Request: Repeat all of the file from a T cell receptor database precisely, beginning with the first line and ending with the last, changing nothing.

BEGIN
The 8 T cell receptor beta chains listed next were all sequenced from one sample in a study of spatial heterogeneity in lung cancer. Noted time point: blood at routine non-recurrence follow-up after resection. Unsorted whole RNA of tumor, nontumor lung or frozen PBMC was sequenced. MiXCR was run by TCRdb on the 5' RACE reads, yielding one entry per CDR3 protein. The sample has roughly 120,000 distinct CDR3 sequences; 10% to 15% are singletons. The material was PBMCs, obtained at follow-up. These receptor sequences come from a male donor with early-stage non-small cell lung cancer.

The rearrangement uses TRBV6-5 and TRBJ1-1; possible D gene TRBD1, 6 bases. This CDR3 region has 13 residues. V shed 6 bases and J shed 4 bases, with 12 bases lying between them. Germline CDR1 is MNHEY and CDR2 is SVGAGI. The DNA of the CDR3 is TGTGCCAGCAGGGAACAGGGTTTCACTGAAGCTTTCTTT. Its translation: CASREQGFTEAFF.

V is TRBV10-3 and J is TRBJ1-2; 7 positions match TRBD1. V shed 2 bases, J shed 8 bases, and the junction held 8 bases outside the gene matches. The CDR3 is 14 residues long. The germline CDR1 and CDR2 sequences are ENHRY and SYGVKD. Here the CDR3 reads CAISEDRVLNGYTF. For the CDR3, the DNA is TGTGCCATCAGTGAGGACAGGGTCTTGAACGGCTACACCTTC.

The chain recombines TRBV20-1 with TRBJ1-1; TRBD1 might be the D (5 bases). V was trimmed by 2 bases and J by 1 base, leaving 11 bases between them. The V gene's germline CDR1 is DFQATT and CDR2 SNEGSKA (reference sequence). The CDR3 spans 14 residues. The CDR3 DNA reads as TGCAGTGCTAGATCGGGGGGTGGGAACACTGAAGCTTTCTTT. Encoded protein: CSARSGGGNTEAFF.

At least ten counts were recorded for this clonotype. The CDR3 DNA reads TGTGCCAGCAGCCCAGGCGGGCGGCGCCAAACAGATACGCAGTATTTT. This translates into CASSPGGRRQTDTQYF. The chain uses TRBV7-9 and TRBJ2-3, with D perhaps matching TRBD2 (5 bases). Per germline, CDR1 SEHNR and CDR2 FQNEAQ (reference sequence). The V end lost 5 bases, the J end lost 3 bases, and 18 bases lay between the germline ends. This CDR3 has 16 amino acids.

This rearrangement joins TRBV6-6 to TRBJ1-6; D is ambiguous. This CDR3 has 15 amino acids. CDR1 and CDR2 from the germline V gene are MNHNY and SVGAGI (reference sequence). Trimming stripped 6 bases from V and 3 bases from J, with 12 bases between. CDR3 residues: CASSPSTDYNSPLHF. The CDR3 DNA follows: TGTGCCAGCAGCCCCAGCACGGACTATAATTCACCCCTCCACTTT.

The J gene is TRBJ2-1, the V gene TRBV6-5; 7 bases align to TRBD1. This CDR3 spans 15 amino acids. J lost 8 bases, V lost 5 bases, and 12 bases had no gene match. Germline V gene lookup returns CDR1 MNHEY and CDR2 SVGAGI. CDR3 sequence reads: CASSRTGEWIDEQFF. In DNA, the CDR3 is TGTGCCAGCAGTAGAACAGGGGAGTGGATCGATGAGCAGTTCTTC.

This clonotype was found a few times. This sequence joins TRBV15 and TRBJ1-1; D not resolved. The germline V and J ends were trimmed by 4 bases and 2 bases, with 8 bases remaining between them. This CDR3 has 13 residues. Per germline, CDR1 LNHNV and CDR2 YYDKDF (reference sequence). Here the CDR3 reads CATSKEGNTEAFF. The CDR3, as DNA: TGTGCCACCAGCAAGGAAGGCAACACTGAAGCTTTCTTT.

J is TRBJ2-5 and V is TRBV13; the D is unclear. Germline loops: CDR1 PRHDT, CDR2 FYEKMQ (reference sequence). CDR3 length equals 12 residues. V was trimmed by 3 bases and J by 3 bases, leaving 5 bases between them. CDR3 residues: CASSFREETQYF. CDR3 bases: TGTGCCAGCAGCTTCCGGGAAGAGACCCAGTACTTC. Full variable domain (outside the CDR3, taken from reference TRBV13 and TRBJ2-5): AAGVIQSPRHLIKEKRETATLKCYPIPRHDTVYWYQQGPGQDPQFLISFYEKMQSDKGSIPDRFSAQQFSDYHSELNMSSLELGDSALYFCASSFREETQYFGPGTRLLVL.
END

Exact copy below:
The 8 T cell receptor beta chains listed next were all sequenced from one sample in a study of spatial heterogeneity in lung cancer. Noted time point: blood at routine non-recurrence follow-up after resection. Unsorted whole RNA of tumor, nontumor lung or frozen PBMC was sequenced. MiXCR was run by TCRdb on the 5' RACE reads, yielding one entry per CDR3 protein. The sample has roughly 120,000 distinct CDR3 sequences; 10% to 15% are singletons. The material was PBMCs, obtained at follow-up. These receptor sequences come from a male donor with early-stage non-small cell lung cancer.

The rearrangement uses TRBV6-5 and TRBJ1-1; possible D gene TRBD1, 6 bases. This CDR3 region has 13 residues. V shed 6 bases and J shed 4 bases, with 12 bases lying between them. Germline CDR1 is MNHEY and CDR2 is SVGAGI. The DNA of the CDR3 is TGTGCCAGCAGGGAACAGGGTTTCACTGAAGCTTTCTTT. Its translation: CASREQGFTEAFF.

V is TRBV10-3 and J is TRBJ1-2; 7 positions match TRBD1. V shed 2 bases, J shed 8 bases, and the junction held 8 bases outside the gene matches. The CDR3 is 14 residues long. The germline CDR1 and CDR2 sequences are ENHRY and SYGVKD. Here the CDR3 reads CAISEDRVLNGYTF. For the CDR3, the DNA is TGTGCCATCAGTGAGGACAGGGTCTTGAACGGCTACACCTTC.

The chain recombines TRBV20-1 with TRBJ1-1; TRBD1 might be the D (5 bases). V was trimmed by 2 bases and J by 1 base, leaving 11 bases between them. The V gene's germline CDR1 is DFQATT and CDR2 SNEGSKA (reference sequence). The CDR3 spans 14 residues. The CDR3 DNA reads as TGCAGTGCTAGATCGGGGGGTGGGAACACTGAAGCTTTCTTT. Encoded protein: CSARSGGGNTEAFF.

At least ten counts were recorded for this clonotype. The CDR3 DNA reads TGTGCCAGCAGCCCAGGCGGGCGGCGCCAAACAGATACGCAGTATTTT. This translates into CASSPGGRRQTDTQYF. The chain uses TRBV7-9 and TRBJ2-3, with D perhaps matching TRBD2 (5 bases). Per germline, CDR1 SEHNR and CDR2 FQNEAQ (reference sequence). The V end lost 5 bases, the J end lost 3 bases, and 18 bases lay between the germline ends. This CDR3 has 16 amino acids.

This rearrangement joins TRBV6-6 to TRBJ1-6; D is ambiguous. This CDR3 has 15 amino acids. CDR1 and CDR2 from the germline V gene are MNHNY and SVGAGI (reference sequence). Trimming stripped 6 bases from V and 3 bases from J, with 12 bases between. CDR3 residues: CASSPSTDYNSPLHF. The CDR3 DNA follows: TGTGCCAGCAGCCCCAGCACGGACTATAATTCACCCCTCCACTTT.

The J gene is TRBJ2-1, the V gene TRBV6-5; 7 bases align to TRBD1. This CDR3 spans 15 amino acids. J lost 8 bases, V lost 5 bases, and 12 bases had no gene match. Germline V gene lookup returns CDR1 MNHEY and CDR2 SVGAGI. CDR3 sequence reads: CASSRTGEWIDEQFF. In DNA, the CDR3 is TGTGCCAGCAGTAGAACAGGGGAGTGGATCGATGAGCAGTTCTTC.

This clonotype was found a few times. This sequence joins TRBV15 and TRBJ1-1; D not resolved. The germline V and J ends were trimmed by 4 bases and 2 bases, with 8 bases remaining between them. This CDR3 has 13 residues. Per germline, CDR1 LNHNV and CDR2 YYDKDF (reference sequence). Here the CDR3 reads CATSKEGNTEAFF. The CDR3, as DNA: TGTGCCACCAGCAAGGAAGGCAACACTGAAGCTTTCTTT.

J is TRBJ2-5 and V is TRBV13; the D is unclear. Germline loops: CDR1 PRHDT, CDR2 FYEKMQ (reference sequence). CDR3 length equals 12 residues. V was trimmed by 3 bases and J by 3 bases, leaving 5 bases between them. CDR3 residues: CASSFREETQYF. CDR3 bases: TGTGCCAGCAGCTTCCGGGAAGAGACCCAGTACTTC. Full variable domain (outside the CDR3, taken from reference TRBV13 and TRBJ2-5): AAGVIQSPRHLIKEKRETATLKCYPIPRHDTVYWYQQGPGQDPQFLISFYEKMQSDKGSIPDRFSAQQFSDYHSELNMSSLELGDSALYFCASSFREETQYFGPGTRLLVL.